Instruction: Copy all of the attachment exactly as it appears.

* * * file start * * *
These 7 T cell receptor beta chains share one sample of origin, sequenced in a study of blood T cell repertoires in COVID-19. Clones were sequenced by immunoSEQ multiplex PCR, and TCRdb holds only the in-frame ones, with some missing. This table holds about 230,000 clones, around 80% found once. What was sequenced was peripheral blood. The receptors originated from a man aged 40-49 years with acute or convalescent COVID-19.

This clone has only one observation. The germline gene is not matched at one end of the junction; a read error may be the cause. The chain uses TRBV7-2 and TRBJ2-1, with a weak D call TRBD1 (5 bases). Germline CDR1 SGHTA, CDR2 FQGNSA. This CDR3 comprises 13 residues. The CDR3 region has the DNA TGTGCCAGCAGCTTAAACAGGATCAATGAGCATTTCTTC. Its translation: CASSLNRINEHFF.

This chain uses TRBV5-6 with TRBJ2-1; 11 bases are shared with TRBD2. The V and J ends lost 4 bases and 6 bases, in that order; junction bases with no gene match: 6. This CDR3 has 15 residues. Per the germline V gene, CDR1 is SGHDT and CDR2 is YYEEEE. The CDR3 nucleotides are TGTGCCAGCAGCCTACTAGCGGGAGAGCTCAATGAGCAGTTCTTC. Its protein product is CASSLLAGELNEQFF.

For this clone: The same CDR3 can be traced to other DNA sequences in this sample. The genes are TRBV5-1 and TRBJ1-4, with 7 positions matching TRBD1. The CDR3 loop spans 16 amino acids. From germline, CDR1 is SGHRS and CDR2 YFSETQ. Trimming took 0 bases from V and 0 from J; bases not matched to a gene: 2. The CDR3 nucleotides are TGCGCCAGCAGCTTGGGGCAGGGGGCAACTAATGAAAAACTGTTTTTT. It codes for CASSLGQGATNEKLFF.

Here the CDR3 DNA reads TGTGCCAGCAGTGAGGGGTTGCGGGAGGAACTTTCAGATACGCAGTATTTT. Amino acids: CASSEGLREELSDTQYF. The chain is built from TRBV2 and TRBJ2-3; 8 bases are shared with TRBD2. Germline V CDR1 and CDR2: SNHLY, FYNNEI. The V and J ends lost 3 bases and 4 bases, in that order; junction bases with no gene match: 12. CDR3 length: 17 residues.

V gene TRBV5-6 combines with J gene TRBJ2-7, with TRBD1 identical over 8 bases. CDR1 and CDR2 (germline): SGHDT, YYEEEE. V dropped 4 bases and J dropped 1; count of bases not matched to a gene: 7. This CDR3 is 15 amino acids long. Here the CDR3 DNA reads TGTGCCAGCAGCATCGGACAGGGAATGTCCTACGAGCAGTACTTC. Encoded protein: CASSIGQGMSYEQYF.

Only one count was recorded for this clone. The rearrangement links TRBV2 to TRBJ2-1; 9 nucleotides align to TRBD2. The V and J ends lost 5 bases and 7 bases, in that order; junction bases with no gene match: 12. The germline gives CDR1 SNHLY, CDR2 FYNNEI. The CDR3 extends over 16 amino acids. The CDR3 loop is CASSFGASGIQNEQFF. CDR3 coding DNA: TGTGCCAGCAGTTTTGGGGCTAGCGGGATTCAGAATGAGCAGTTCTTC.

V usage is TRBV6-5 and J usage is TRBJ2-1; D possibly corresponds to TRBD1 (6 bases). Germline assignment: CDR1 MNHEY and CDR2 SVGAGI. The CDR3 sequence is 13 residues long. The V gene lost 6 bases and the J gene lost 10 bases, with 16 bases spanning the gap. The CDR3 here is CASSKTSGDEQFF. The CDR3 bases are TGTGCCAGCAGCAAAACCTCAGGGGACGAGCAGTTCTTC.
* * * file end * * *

These 7 T cell receptor beta chains share one sample of origin, sequenced in a study of blood T cell repertoires in COVID-19. Clones were sequenced by immunoSEQ multiplex PCR, and TCRdb holds only the in-frame ones, with some missing. This table holds about 230,000 clones, around 80% found once. What was sequenced was peripheral blood. The receptors originated from a man aged 40-49 years with acute or convalescent COVID-19.

This clone has only one observation. The germline gene is not matched at one end of the junction; a read error may be the cause. The chain uses TRBV7-2 and TRBJ2-1, with a weak D call TRBD1 (5 bases). Germline CDR1 SGHTA, CDR2 FQGNSA. This CDR3 comprises 13 residues. The CDR3 region has the DNA TGTGCCAGCAGCTTAAACAGGATCAATGAGCATTTCTTC. Its translation: CASSLNRINEHFF.

This chain uses TRBV5-6 with TRBJ2-1; 11 bases are shared with TRBD2. The V and J ends lost 4 bases and 6 bases, in that order; junction bases with no gene match: 6. This CDR3 has 15 residues. Per the germline V gene, CDR1 is SGHDT and CDR2 is YYEEEE. The CDR3 nucleotides are TGTGCCAGCAGCCTACTAGCGGGAGAGCTCAATGAGCAGTTCTTC. Its protein product is CASSLLAGELNEQFF.

For this clone: The same CDR3 can be traced to other DNA sequences in this sample. The genes are TRBV5-1 and TRBJ1-4, with 7 positions matching TRBD1. The CDR3 loop spans 16 amino acids. From germline, CDR1 is SGHRS and CDR2 YFSETQ. Trimming took 0 bases from V and 0 from J; bases not matched to a gene: 2. The CDR3 nucleotides are TGCGCCAGCAGCTTGGGGCAGGGGGCAACTAATGAAAAACTGTTTTTT. It codes for CASSLGQGATNEKLFF.

Here the CDR3 DNA reads TGTGCCAGCAGTGAGGGGTTGCGGGAGGAACTTTCAGATACGCAGTATTTT. Amino acids: CASSEGLREELSDTQYF. The chain is built from TRBV2 and TRBJ2-3; 8 bases are shared with TRBD2. Germline V CDR1 and CDR2: SNHLY, FYNNEI. The V and J ends lost 3 bases and 4 bases, in that order; junction bases with no gene match: 12. CDR3 length: 17 residues.

V gene TRBV5-6 combines with J gene TRBJ2-7, with TRBD1 identical over 8 bases. CDR1 and CDR2 (germline): SGHDT, YYEEEE. V dropped 4 bases and J dropped 1; count of bases not matched to a gene: 7. This CDR3 is 15 amino acids long. Here the CDR3 DNA reads TGTGCCAGCAGCATCGGACAGGGAATGTCCTACGAGCAGTACTTC. Encoded protein: CASSIGQGMSYEQYF.

Only one count was recorded for this clone. The rearrangement links TRBV2 to TRBJ2-1; 9 nucleotides align to TRBD2. The V and J ends lost 5 bases and 7 bases, in that order; junction bases with no gene match: 12. The germline gives CDR1 SNHLY, CDR2 FYNNEI. The CDR3 extends over 16 amino acids. The CDR3 loop is CASSFGASGIQNEQFF. CDR3 coding DNA: TGTGCCAGCAGTTTTGGGGCTAGCGGGATTCAGAATGAGCAGTTCTTC.

V usage is TRBV6-5 and J usage is TRBJ2-1; D possibly corresponds to TRBD1 (6 bases). Germline assignment: CDR1 MNHEY and CDR2 SVGAGI. The CDR3 sequence is 13 residues long. The V gene lost 6 bases and the J gene lost 10 bases, with 16 bases spanning the gap. The CDR3 here is CASSKTSGDEQFF. The CDR3 bases are TGTGCCAGCAGCAAAACCTCAGGGGACGAGCAGTTCTTC.